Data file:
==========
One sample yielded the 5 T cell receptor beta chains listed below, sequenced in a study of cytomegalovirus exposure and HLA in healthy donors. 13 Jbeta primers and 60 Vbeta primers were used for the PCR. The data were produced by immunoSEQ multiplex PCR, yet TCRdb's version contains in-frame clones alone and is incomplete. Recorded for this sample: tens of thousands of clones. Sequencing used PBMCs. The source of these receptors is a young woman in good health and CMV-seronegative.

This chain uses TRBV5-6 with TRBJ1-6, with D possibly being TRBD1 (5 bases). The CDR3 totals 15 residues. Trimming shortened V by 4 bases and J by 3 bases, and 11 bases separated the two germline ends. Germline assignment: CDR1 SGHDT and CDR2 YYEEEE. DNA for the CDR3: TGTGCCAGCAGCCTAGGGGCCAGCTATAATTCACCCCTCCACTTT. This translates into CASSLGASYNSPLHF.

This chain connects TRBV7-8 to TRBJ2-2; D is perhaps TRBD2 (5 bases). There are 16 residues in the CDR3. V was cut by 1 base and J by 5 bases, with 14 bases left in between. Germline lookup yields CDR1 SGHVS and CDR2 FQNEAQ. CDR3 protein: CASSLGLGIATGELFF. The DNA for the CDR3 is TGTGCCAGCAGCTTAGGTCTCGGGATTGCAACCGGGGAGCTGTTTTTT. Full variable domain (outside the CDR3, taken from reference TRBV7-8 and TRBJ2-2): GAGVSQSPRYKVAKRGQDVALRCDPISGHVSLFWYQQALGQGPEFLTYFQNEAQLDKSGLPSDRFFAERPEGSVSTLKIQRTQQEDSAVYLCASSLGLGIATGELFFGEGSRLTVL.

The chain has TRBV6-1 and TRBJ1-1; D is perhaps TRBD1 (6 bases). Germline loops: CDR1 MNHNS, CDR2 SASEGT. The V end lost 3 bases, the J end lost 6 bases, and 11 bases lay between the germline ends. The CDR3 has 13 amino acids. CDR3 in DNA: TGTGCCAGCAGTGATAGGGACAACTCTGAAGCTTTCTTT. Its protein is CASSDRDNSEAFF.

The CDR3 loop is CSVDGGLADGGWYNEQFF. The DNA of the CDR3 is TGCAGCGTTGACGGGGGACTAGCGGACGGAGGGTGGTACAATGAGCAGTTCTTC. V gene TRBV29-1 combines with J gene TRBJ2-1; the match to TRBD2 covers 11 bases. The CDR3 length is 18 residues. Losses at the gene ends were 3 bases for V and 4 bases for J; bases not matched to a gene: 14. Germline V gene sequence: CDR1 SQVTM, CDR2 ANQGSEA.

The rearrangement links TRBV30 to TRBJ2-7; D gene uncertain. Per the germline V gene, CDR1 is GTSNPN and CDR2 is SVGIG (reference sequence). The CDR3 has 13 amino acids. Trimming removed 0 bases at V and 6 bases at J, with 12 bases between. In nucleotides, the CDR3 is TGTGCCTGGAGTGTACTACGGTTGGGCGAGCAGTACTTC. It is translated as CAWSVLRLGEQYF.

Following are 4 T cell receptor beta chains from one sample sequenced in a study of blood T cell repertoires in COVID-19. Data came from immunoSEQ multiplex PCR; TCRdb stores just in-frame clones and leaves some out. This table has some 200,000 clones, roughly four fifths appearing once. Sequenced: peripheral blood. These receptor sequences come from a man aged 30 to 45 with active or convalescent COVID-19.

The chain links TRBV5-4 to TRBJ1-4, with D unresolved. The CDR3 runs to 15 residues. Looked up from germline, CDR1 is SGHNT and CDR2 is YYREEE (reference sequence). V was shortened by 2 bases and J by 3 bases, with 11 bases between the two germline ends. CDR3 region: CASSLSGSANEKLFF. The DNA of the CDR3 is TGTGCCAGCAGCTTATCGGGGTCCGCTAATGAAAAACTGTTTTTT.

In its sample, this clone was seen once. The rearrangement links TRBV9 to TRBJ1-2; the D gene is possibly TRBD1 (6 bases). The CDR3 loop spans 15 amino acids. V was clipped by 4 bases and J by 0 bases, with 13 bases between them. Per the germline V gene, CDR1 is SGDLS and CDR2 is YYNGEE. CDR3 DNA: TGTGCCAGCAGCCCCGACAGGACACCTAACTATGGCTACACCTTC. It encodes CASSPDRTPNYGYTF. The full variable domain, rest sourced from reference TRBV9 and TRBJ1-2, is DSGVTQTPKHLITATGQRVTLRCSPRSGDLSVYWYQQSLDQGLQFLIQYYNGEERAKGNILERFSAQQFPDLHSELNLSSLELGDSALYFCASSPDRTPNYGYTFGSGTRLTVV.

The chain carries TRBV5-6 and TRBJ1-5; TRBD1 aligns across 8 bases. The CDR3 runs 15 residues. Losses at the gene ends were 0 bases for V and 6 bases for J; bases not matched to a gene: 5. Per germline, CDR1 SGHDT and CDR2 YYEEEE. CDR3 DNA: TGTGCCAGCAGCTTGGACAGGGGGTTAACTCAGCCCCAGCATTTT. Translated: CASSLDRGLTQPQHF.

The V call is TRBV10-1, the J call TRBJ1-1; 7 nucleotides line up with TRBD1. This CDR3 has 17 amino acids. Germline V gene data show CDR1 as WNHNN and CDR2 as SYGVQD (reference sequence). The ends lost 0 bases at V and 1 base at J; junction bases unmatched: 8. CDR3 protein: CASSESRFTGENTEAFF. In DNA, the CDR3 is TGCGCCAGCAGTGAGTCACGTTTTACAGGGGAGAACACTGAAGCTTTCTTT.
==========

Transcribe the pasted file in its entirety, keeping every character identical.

One sample yielded the 5 T cell receptor beta chains listed below, sequenced in a study of cytomegalovirus exposure and HLA in healthy donors. 13 Jbeta primers and 60 Vbeta primers were used for the PCR. The data were produced by immunoSEQ multiplex PCR, yet TCRdb's version contains in-frame clones alone and is incomplete. Recorded for this sample: tens of thousands of clones. Sequencing used PBMCs. The source of these receptors is a young woman in good health and CMV-seronegative.

This chain uses TRBV5-6 with TRBJ1-6, with D possibly being TRBD1 (5 bases). The CDR3 totals 15 residues. Trimming shortened V by 4 bases and J by 3 bases, and 11 bases separated the two germline ends. Germline assignment: CDR1 SGHDT and CDR2 YYEEEE. DNA for the CDR3: TGTGCCAGCAGCCTAGGGGCCAGCTATAATTCACCCCTCCACTTT. This translates into CASSLGASYNSPLHF.

This chain connects TRBV7-8 to TRBJ2-2; D is perhaps TRBD2 (5 bases). There are 16 residues in the CDR3. V was cut by 1 base and J by 5 bases, with 14 bases left in between. Germline lookup yields CDR1 SGHVS and CDR2 FQNEAQ. CDR3 protein: CASSLGLGIATGELFF. The DNA for the CDR3 is TGTGCCAGCAGCTTAGGTCTCGGGATTGCAACCGGGGAGCTGTTTTTT. Full variable domain (outside the CDR3, taken from reference TRBV7-8 and TRBJ2-2): GAGVSQSPRYKVAKRGQDVALRCDPISGHVSLFWYQQALGQGPEFLTYFQNEAQLDKSGLPSDRFFAERPEGSVSTLKIQRTQQEDSAVYLCASSLGLGIATGELFFGEGSRLTVL.

The chain has TRBV6-1 and TRBJ1-1; D is perhaps TRBD1 (6 bases). Germline loops: CDR1 MNHNS, CDR2 SASEGT. The V end lost 3 bases, the J end lost 6 bases, and 11 bases lay between the germline ends. The CDR3 has 13 amino acids. CDR3 in DNA: TGTGCCAGCAGTGATAGGGACAACTCTGAAGCTTTCTTT. Its protein is CASSDRDNSEAFF.

The CDR3 loop is CSVDGGLADGGWYNEQFF. The DNA of the CDR3 is TGCAGCGTTGACGGGGGACTAGCGGACGGAGGGTGGTACAATGAGCAGTTCTTC. V gene TRBV29-1 combines with J gene TRBJ2-1; the match to TRBD2 covers 11 bases. The CDR3 length is 18 residues. Losses at the gene ends were 3 bases for V and 4 bases for J; bases not matched to a gene: 14. Germline V gene sequence: CDR1 SQVTM, CDR2 ANQGSEA.

The rearrangement links TRBV30 to TRBJ2-7; D gene uncertain. Per the germline V gene, CDR1 is GTSNPN and CDR2 is SVGIG (reference sequence). The CDR3 has 13 amino acids. Trimming removed 0 bases at V and 6 bases at J, with 12 bases between. In nucleotides, the CDR3 is TGTGCCTGGAGTGTACTACGGTTGGGCGAGCAGTACTTC. It is translated as CAWSVLRLGEQYF.

Following are 4 T cell receptor beta chains from one sample sequenced in a study of blood T cell repertoires in COVID-19. Data came from immunoSEQ multiplex PCR; TCRdb stores just in-frame clones and leaves some out. This table has some 200,000 clones, roughly four fifths appearing once. Sequenced: peripheral blood. These receptor sequences come from a man aged 30 to 45 with active or convalescent COVID-19.

The chain links TRBV5-4 to TRBJ1-4, with D unresolved. The CDR3 runs to 15 residues. Looked up from germline, CDR1 is SGHNT and CDR2 is YYREEE (reference sequence). V was shortened by 2 bases and J by 3 bases, with 11 bases between the two germline ends. CDR3 region: CASSLSGSANEKLFF. The DNA of the CDR3 is TGTGCCAGCAGCTTATCGGGGTCCGCTAATGAAAAACTGTTTTTT.

In its sample, this clone was seen once. The rearrangement links TRBV9 to TRBJ1-2; the D gene is possibly TRBD1 (6 bases). The CDR3 loop spans 15 amino acids. V was clipped by 4 bases and J by 0 bases, with 13 bases between them. Per the germline V gene, CDR1 is SGDLS and CDR2 is YYNGEE. CDR3 DNA: TGTGCCAGCAGCCCCGACAGGACACCTAACTATGGCTACACCTTC. It encodes CASSPDRTPNYGYTF. The full variable domain, rest sourced from reference TRBV9 and TRBJ1-2, is DSGVTQTPKHLITATGQRVTLRCSPRSGDLSVYWYQQSLDQGLQFLIQYYNGEERAKGNILERFSAQQFPDLHSELNLSSLELGDSALYFCASSPDRTPNYGYTFGSGTRLTVV.

The chain carries TRBV5-6 and TRBJ1-5; TRBD1 aligns across 8 bases. The CDR3 runs 15 residues. Losses at the gene ends were 0 bases for V and 6 bases for J; bases not matched to a gene: 5. Per germline, CDR1 SGHDT and CDR2 YYEEEE. CDR3 DNA: TGTGCCAGCAGCTTGGACAGGGGGTTAACTCAGCCCCAGCATTTT. Translated: CASSLDRGLTQPQHF.

The V call is TRBV10-1, the J call TRBJ1-1; 7 nucleotides line up with TRBD1. This CDR3 has 17 amino acids. Germline V gene data show CDR1 as WNHNN and CDR2 as SYGVQD (reference sequence). The ends lost 0 bases at V and 1 base at J; junction bases unmatched: 8. CDR3 protein: CASSESRFTGENTEAFF. In DNA, the CDR3 is TGCGCCAGCAGTGAGTCACGTTTTACAGGGGAGAACACTGAAGCTTTCTTT.